Presence of Secretaries-General of UN and NATO at Geneva

The question of Mr. Hammarskjold being at Geneva was discussed and Monsieur Couve de Murville said that the French agreed that he should be present to receive the Delegates and make an opening speech “but not on substance.”

The Secretary raised Mr. Hammarskjold’s suggestion of leaving at Geneva after his own departure an assistant to be available throughout the Conference.

The French Foreign Minister had reservations on this point since he felt that if this was agreed to before the Conference it would give the appearance of committing us to some UN participation in the solution.

The Secretary indicated that this was a point on which the United States did not feel as strongly as the French. Monsieur Couve de Murville laughingly remarked that this was a point on which the French were perhaps more in agreement with the Soviets.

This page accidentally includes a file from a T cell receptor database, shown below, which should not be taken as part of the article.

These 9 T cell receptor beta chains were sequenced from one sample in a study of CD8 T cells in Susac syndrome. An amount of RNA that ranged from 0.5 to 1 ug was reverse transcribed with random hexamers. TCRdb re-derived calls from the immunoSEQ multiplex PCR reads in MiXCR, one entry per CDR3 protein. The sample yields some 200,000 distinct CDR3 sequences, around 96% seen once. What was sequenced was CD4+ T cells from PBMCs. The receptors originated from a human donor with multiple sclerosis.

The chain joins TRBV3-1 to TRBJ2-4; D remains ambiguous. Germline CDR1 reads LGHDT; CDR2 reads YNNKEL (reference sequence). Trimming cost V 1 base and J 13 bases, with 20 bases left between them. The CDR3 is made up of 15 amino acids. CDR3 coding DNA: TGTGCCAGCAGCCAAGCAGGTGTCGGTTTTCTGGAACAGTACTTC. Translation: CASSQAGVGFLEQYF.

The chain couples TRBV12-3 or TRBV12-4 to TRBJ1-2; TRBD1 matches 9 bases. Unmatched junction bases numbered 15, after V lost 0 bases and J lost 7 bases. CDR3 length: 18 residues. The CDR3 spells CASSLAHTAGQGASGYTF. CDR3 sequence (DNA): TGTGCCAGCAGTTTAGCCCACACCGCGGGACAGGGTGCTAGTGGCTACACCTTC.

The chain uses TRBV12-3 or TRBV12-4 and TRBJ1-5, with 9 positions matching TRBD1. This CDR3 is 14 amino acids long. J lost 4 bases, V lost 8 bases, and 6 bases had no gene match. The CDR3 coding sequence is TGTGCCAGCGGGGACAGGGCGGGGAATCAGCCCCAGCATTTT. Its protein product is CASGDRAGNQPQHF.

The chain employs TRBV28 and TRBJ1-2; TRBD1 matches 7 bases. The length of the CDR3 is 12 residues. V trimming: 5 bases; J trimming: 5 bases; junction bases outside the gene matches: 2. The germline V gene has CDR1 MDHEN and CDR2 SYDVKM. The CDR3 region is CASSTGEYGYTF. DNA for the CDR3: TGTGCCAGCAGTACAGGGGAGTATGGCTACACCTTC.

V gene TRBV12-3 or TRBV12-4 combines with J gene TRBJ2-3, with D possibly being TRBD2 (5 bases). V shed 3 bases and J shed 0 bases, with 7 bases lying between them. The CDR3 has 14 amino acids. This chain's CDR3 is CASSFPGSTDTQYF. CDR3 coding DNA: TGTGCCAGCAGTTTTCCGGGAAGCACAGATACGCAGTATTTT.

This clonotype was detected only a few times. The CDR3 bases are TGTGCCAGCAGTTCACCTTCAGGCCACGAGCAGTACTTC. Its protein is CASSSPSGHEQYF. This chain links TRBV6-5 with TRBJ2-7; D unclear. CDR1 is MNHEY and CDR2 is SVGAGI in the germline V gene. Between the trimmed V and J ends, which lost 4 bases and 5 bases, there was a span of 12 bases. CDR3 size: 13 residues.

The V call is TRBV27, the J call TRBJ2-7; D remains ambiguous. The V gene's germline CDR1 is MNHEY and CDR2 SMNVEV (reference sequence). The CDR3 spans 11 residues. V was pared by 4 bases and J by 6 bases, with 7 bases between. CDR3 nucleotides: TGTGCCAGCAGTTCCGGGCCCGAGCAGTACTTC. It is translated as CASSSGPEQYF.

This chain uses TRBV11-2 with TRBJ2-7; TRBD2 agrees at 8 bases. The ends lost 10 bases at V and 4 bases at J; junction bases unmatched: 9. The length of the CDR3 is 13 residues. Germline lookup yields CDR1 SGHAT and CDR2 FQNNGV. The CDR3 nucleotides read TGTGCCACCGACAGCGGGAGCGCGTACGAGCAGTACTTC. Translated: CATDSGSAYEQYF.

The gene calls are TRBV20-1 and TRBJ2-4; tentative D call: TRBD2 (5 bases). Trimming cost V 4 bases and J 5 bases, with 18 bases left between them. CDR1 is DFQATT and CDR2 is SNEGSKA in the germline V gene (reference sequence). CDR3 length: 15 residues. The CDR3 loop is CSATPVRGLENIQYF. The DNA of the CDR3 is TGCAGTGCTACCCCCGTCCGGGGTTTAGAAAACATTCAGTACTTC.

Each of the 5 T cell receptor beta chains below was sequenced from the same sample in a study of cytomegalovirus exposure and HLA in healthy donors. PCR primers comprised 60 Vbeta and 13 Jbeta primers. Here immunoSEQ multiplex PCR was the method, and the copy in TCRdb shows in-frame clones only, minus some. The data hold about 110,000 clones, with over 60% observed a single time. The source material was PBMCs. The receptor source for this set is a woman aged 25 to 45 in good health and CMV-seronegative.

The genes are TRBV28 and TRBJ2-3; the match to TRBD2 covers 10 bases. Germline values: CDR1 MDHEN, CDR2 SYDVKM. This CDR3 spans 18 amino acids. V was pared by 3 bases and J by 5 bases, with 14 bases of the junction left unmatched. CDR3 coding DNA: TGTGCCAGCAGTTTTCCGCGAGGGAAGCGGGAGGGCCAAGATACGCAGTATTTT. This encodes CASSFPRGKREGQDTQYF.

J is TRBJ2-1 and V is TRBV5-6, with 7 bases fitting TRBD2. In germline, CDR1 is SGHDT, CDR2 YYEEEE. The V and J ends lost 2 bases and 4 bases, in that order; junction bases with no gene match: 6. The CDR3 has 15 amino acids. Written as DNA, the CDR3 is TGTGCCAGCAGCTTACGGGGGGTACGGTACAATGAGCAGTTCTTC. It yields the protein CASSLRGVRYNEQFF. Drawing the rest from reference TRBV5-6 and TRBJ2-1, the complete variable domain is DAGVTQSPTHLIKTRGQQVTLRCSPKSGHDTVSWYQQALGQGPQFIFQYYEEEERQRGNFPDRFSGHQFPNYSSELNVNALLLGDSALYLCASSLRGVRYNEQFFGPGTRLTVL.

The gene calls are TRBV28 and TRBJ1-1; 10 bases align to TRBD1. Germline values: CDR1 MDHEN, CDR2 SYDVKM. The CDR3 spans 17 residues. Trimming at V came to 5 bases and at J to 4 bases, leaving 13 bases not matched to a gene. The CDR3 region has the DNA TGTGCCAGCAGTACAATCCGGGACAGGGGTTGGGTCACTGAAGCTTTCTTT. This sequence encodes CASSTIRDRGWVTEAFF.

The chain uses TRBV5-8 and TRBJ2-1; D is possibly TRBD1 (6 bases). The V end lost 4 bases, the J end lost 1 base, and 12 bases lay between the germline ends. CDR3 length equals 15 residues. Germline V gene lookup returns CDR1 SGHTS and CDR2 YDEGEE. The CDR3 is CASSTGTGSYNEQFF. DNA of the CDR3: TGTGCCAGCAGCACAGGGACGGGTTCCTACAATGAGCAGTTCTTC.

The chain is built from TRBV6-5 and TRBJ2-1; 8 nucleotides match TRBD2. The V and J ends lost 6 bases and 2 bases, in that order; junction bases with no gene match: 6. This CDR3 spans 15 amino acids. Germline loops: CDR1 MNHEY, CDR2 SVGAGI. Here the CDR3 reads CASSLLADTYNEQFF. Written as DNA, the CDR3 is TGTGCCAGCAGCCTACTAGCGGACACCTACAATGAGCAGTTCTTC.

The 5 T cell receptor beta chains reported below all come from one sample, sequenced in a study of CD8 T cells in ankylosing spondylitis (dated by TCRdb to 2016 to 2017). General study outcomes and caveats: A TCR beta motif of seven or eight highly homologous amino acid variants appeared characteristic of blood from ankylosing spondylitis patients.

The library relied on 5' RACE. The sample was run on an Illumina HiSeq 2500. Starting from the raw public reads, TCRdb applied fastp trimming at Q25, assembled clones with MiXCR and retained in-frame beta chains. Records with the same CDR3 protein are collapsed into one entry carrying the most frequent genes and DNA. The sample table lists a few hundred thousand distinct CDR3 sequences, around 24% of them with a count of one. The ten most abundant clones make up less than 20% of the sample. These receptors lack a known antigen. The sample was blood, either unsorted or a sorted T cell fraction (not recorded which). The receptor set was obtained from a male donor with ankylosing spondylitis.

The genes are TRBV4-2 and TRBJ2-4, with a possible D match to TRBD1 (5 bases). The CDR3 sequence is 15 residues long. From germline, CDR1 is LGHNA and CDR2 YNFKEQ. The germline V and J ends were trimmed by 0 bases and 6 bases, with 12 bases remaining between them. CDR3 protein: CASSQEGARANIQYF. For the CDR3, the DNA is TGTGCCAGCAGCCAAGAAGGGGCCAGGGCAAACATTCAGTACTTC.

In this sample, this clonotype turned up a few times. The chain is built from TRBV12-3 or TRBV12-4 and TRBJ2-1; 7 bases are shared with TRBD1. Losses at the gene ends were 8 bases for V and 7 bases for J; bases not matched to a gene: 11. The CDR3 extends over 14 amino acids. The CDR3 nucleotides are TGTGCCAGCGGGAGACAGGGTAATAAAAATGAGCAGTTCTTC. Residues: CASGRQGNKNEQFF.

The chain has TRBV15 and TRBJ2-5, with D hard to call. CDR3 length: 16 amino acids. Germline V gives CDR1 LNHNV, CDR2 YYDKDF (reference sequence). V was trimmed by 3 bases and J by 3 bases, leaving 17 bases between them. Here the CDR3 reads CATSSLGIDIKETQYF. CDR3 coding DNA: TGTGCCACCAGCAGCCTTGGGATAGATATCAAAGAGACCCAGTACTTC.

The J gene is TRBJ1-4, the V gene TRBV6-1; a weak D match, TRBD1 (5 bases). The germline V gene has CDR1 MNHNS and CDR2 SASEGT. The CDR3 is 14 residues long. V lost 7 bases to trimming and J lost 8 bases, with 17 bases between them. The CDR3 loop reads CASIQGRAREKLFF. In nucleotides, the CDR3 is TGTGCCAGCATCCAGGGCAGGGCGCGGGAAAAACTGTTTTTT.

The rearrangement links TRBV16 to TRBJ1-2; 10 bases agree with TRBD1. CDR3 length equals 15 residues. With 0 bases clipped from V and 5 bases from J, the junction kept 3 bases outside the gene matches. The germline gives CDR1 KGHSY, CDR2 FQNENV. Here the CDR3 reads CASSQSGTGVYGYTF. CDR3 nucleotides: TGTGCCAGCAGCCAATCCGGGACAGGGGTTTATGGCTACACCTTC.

The Secretary said that Mr. Spaak had discussed in the United States the possibility of his being at Geneva.1

On this point also, the French Foreign Minister had reservations, saying “everyone seems to want to be at Geneva.”

Military Representation at Geneva

The Secretary inquired whether the French proposed having military men in their Delegation. The question arose with us as to whether the Secretary of Defense should be a member of our Delegation. The Secretary indicated that in his opinion there might be some psychological [Page 660] advantage in the Secretary of Defense being a delegate as it would indicate that we were in earnest.